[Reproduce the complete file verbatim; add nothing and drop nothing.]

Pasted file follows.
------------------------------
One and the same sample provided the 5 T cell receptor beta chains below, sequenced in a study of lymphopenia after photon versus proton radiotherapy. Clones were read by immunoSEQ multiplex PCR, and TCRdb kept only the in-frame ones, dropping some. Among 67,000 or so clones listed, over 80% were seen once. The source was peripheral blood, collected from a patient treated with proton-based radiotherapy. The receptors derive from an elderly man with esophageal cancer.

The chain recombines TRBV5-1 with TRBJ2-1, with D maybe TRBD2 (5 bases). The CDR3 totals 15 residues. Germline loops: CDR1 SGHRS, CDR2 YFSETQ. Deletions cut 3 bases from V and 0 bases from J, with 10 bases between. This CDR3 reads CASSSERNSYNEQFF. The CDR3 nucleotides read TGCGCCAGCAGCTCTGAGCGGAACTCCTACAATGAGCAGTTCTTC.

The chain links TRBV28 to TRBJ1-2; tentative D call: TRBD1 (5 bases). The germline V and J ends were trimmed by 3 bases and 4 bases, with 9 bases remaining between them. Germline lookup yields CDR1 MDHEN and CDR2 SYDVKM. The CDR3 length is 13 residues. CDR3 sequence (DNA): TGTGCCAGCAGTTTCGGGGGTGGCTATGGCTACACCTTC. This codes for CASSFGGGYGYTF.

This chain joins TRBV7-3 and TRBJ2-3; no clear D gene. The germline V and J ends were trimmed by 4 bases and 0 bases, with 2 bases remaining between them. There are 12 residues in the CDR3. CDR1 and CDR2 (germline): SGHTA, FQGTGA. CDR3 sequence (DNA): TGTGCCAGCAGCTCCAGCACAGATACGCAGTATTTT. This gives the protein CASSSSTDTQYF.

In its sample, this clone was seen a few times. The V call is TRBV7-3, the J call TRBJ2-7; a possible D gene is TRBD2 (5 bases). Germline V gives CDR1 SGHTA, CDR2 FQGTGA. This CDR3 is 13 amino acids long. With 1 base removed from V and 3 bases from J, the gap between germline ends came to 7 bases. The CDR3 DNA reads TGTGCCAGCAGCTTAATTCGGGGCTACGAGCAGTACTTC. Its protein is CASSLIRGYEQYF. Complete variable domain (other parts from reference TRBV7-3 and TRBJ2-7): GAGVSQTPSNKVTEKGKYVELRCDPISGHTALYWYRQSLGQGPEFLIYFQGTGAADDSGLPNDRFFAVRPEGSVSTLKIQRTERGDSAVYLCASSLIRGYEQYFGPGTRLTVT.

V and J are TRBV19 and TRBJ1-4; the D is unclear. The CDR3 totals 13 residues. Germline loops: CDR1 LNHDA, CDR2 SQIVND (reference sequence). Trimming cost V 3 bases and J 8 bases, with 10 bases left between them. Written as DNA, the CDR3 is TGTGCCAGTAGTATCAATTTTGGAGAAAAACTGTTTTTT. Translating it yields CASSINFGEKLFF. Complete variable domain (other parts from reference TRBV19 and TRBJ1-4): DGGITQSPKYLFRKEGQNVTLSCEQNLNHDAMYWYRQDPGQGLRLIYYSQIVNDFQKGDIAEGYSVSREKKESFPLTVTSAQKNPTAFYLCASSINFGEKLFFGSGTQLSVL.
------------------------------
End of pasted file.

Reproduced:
One and the same sample provided the 5 T cell receptor beta chains below, sequenced in a study of lymphopenia after photon versus proton radiotherapy. Clones were read by immunoSEQ multiplex PCR, and TCRdb kept only the in-frame ones, dropping some. Among 67,000 or so clones listed, over 80% were seen once. The source was peripheral blood, collected from a patient treated with proton-based radiotherapy. The receptors derive from an elderly man with esophageal cancer.

The chain recombines TRBV5-1 with TRBJ2-1, with D maybe TRBD2 (5 bases). The CDR3 totals 15 residues. Germline loops: CDR1 SGHRS, CDR2 YFSETQ. Deletions cut 3 bases from V and 0 bases from J, with 10 bases between. This CDR3 reads CASSSERNSYNEQFF. The CDR3 nucleotides read TGCGCCAGCAGCTCTGAGCGGAACTCCTACAATGAGCAGTTCTTC.

The chain links TRBV28 to TRBJ1-2; tentative D call: TRBD1 (5 bases). The germline V and J ends were trimmed by 3 bases and 4 bases, with 9 bases remaining between them. Germline lookup yields CDR1 MDHEN and CDR2 SYDVKM. The CDR3 length is 13 residues. CDR3 sequence (DNA): TGTGCCAGCAGTTTCGGGGGTGGCTATGGCTACACCTTC. This codes for CASSFGGGYGYTF.

This chain joins TRBV7-3 and TRBJ2-3; no clear D gene. The germline V and J ends were trimmed by 4 bases and 0 bases, with 2 bases remaining between them. There are 12 residues in the CDR3. CDR1 and CDR2 (germline): SGHTA, FQGTGA. CDR3 sequence (DNA): TGTGCCAGCAGCTCCAGCACAGATACGCAGTATTTT. This gives the protein CASSSSTDTQYF.

In its sample, this clone was seen a few times. The V call is TRBV7-3, the J call TRBJ2-7; a possible D gene is TRBD2 (5 bases). Germline V gives CDR1 SGHTA, CDR2 FQGTGA. This CDR3 is 13 amino acids long. With 1 base removed from V and 3 bases from J, the gap between germline ends came to 7 bases. The CDR3 DNA reads TGTGCCAGCAGCTTAATTCGGGGCTACGAGCAGTACTTC. Its protein is CASSLIRGYEQYF. Complete variable domain (other parts from reference TRBV7-3 and TRBJ2-7): GAGVSQTPSNKVTEKGKYVELRCDPISGHTALYWYRQSLGQGPEFLIYFQGTGAADDSGLPNDRFFAVRPEGSVSTLKIQRTERGDSAVYLCASSLIRGYEQYFGPGTRLTVT.

V and J are TRBV19 and TRBJ1-4; the D is unclear. The CDR3 totals 13 residues. Germline loops: CDR1 LNHDA, CDR2 SQIVND (reference sequence). Trimming cost V 3 bases and J 8 bases, with 10 bases left between them. Written as DNA, the CDR3 is TGTGCCAGTAGTATCAATTTTGGAGAAAAACTGTTTTTT. Translating it yields CASSINFGEKLFF. Complete variable domain (other parts from reference TRBV19 and TRBJ1-4): DGGITQSPKYLFRKEGQNVTLSCEQNLNHDAMYWYRQDPGQGLRLIYYSQIVNDFQKGDIAEGYSVSREKKESFPLTVTSAQKNPTAFYLCASSINFGEKLFFGSGTQLSVL.